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Welsh cyclist to ride 3,000 miles on bamboo bike to highlight climate crisis

05 Jun 2023 5 minute read
World-record breaking cyclist Kate Strong. Photo CK Athlete Shots

A record-breaking cyclist from Cardiff will embark on a 3,000-mile challenge on a handmade bamboo bike around the circumference of the UK to raise awareness of the climate crisis.

Kate Strong, 44, holds three cycling world records and a triathlon championship, but hopes her 90-day challenge has a focus on “connection”.

Ms Strong, who works part-time as head of impact for Climategames and is a performance and impact coach, will set off from Westminster on June 5, cycling to Norwich for her first official stop before travelling to places including Edinburgh, John O’Groats, Glasgow and Liverpool.

She then plans to cycle along the coast of Wales, through Cardiff and Bristol, before reaching Land’s End in Cornwall, and will then head back to London to complete the feat on September 2.

“It’s been three years in the making,” Ms Strong, who is based in London, told the PA news agency.

“I’ve never cycled more than five days in a row, so I’ve got 90 days in a row.

“Apart from the physical wear and tear, just mentally I’m unsure how I’ll feel, and that’s why I’ve opened the route up for people to come and join me.”

Urgent action

Ms Strong was inspired to complete the challenge because she said the climate crisis needs to be dealt with in an “immediate” way.

“I’m not a scientist, and this is just my opinion, but we need immediate action, we need urgent action,” she said.

“And we’ve got the micro level of the individual, which is important, but the biggest change is from the Government.

“We need massive action, but on an individual level, and then pass it on to the Government and the macro to make sure the framework that we work within supports the bigger picture as well.”

Ms Strong aims to complete the challenge on a handmade bike built partly out of bamboo from a kit bought from a company called the Bamboo Bicycle Club.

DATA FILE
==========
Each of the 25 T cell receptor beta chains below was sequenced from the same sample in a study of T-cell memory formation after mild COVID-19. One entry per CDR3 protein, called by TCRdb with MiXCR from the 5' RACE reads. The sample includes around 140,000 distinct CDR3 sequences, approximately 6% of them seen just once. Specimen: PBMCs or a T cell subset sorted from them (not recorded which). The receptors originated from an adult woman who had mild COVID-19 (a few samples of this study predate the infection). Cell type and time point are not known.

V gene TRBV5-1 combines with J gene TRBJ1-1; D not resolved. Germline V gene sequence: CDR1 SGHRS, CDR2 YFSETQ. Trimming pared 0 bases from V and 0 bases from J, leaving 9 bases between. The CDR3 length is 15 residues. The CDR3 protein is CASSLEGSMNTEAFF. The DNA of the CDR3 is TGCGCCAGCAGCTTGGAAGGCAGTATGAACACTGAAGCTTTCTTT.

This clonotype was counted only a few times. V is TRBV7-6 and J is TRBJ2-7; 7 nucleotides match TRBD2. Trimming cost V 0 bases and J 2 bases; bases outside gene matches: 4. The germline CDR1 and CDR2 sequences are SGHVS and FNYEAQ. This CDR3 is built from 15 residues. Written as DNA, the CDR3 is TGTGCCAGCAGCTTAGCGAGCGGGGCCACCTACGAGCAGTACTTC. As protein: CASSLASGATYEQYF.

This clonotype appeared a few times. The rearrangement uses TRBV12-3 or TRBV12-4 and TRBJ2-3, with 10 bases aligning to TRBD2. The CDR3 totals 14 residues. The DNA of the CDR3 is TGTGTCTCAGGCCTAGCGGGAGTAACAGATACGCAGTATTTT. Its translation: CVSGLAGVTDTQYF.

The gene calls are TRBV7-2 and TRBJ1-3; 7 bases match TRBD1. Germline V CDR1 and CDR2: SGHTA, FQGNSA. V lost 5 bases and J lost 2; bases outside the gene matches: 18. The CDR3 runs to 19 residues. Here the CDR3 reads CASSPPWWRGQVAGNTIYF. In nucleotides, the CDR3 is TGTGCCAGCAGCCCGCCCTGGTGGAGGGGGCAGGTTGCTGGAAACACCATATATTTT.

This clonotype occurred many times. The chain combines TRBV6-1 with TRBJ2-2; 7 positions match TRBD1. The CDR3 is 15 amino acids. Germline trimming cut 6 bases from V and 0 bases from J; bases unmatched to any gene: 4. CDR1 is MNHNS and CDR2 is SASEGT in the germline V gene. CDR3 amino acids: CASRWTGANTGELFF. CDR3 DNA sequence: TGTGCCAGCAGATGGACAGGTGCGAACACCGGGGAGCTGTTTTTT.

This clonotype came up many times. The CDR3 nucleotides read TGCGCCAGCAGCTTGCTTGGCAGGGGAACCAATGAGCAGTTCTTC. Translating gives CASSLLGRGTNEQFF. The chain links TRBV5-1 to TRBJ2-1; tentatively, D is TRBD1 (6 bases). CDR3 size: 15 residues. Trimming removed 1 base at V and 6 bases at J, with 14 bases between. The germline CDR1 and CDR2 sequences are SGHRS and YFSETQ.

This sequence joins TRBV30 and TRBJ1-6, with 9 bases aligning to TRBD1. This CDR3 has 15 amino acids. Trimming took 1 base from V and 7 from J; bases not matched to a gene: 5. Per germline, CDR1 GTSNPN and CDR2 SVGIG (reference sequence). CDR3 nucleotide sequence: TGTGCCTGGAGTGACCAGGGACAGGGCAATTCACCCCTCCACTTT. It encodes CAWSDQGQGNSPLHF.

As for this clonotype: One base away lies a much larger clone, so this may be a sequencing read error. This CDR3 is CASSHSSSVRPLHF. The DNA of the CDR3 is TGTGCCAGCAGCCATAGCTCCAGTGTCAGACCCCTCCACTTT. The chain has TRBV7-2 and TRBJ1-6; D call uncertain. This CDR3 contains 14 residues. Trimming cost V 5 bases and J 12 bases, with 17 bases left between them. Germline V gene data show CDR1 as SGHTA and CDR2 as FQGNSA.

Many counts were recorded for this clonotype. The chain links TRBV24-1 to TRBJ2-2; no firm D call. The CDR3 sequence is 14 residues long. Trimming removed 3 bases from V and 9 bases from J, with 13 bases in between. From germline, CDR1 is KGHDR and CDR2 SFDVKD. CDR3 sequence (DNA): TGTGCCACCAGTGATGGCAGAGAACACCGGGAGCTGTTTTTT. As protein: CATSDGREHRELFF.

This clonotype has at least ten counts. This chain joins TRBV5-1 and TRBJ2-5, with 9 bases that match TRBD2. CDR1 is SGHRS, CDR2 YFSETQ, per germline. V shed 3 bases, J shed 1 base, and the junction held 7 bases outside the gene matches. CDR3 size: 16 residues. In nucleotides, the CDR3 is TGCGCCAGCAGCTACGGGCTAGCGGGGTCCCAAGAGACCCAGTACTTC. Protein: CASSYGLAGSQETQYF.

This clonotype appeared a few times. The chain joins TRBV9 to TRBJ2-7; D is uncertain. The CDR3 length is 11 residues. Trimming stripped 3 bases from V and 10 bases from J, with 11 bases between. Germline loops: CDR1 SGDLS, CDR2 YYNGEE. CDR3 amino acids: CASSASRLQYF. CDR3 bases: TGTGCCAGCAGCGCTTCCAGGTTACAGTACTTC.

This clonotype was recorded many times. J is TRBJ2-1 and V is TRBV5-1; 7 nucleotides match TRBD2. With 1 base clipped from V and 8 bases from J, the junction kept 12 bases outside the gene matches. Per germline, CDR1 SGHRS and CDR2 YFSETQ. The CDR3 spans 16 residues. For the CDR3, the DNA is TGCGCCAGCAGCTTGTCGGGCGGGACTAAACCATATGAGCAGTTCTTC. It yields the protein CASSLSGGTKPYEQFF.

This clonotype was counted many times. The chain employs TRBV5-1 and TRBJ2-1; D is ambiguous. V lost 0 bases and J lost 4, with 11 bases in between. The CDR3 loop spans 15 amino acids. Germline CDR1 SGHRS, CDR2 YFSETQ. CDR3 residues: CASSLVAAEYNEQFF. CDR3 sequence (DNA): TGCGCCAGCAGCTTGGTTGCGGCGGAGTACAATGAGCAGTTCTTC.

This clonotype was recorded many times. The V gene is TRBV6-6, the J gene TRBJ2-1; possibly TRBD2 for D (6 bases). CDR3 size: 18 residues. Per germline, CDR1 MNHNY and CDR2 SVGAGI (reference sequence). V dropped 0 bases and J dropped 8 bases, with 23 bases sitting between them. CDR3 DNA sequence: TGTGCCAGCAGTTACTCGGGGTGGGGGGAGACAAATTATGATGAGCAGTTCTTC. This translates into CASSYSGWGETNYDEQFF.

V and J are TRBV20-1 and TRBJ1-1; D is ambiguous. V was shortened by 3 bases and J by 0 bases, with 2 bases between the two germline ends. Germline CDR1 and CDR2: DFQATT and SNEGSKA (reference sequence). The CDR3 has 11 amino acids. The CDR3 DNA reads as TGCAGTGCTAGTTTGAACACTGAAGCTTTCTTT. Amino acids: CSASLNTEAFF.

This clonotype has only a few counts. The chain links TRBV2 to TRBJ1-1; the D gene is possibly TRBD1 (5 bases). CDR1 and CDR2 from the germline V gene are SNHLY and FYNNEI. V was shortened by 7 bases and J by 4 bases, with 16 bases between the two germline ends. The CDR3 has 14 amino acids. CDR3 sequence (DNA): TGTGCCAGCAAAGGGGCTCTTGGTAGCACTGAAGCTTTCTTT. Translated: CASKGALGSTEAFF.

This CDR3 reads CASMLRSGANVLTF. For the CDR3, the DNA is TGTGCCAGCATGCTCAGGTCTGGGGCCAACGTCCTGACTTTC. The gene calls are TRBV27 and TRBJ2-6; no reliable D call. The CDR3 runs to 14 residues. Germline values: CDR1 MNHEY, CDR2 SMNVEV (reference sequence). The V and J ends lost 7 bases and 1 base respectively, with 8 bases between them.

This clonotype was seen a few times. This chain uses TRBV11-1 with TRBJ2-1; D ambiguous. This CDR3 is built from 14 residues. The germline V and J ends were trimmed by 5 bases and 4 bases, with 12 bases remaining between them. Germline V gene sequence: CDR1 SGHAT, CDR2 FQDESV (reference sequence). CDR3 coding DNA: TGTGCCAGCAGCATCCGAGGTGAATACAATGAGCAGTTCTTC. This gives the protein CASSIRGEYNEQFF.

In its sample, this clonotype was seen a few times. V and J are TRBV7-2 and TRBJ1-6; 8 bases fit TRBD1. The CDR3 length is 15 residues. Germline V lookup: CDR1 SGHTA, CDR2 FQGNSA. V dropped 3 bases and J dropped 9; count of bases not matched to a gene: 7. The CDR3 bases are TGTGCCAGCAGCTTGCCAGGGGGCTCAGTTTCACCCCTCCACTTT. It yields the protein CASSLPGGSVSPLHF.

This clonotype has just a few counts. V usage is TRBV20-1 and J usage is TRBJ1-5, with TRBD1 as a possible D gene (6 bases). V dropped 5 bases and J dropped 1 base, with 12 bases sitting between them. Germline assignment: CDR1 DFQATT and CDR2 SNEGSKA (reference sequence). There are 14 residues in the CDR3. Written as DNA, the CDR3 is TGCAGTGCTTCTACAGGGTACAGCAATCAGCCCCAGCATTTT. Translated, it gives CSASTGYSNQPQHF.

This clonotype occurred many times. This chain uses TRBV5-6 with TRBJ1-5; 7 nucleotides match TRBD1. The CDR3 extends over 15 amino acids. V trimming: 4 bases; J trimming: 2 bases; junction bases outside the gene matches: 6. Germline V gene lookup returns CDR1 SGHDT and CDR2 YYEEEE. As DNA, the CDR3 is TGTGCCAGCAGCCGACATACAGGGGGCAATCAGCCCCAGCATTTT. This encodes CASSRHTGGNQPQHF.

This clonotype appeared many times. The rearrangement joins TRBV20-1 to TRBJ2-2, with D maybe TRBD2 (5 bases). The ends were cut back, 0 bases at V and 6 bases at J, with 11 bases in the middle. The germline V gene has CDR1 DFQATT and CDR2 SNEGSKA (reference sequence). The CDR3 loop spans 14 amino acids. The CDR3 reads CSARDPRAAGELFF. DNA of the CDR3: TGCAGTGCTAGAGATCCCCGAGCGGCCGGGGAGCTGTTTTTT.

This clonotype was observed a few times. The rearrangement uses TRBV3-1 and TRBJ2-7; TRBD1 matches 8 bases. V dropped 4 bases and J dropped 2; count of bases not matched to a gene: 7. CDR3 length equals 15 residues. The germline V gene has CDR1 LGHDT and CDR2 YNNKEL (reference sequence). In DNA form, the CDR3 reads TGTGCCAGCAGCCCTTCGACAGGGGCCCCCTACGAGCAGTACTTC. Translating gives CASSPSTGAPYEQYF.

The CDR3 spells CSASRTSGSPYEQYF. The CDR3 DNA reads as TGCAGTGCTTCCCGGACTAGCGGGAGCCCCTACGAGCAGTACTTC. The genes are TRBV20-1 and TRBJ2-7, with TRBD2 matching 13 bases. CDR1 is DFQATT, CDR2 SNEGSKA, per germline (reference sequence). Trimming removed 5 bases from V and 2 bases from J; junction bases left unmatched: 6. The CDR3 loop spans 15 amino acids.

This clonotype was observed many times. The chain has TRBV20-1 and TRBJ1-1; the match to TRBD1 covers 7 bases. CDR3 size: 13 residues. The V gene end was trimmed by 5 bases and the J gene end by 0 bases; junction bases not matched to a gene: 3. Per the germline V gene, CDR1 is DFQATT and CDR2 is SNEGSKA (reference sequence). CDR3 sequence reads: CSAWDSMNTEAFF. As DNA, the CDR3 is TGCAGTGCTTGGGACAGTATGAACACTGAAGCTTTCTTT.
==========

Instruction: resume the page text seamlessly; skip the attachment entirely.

She originally filed the bamboo and connected the pieces with hemp fabric dipped in resin to hold the frame in place.

“It was unrideable,” she said, laughing. “There’s no way it could have managed 3,000 miles.”

Her bike will now be bound with pre-set steel to help keep the parts together.

“It’s only the frame that is made of bamboo,” she said.

“Everything else is normal bike components and my seat is my old seat from when I used to race triathlon.”

Climate projects

As part of the ride, she plans to visit around 40 innovative climate projects across the country.

One project in Cardiff involves a charity called Keep Wales Tidy, where she will address a youth climate panel in July.

“I’m really looking forward to hearing what the youth have to say, what they think is important, and what they would like me, as an older woman, to do,” she said.

“I think I’m doing the right thing, but they might have other opinions, and also to hear what’s important to them and how we can help contribute to their future.”

Ms Strong said she hopes to inspire 3,000 people to join her on their bikes – one person for every mile – and she has also pledged to fund one tree to be planted for every person who joins her.

“That will keep me going during the cycle as well, knowing that if I can push through a bit of pain, maybe someone will jump on their bike and do 10 minutes, and they’ll be motivated.”

Ms Strong originally intended to complete an ultimate triathlon by cycling the Race Across America – which covers 3,000 miles from the east to west coast – followed by swimming the Channel and climbing Mount Everest.

But it “didn’t sit well” with her due to the carbon footprint she would have accumulated.

“I just stopped it all,” she said.

“There’s no rush, I don’t need to be doing this like a race, and I brought it to home.

“I thought, let’s keep it at 3,000 miles, let’s explore Britain, let’s slow it down, and use sport as a way of connecting, not competing.”

Ms Strong said that although she is to take camping gear with her, she will also be “relying on strangers with a spare room”.

“By camping, it’s a way of saying we need to get more out in nature and get curious about it and start protecting it, otherwise we won’t care.

“If the weather is super wet, that’s when I will start knocking on strangers’ doors, going ‘do you have a spare room?’, or ‘could I sleep in your shed?’ – just something to soften the misery a little bit.”

Information on Ms Strong’s plans and for details on how to join her along the route, virtually or in person, can be found on her website.

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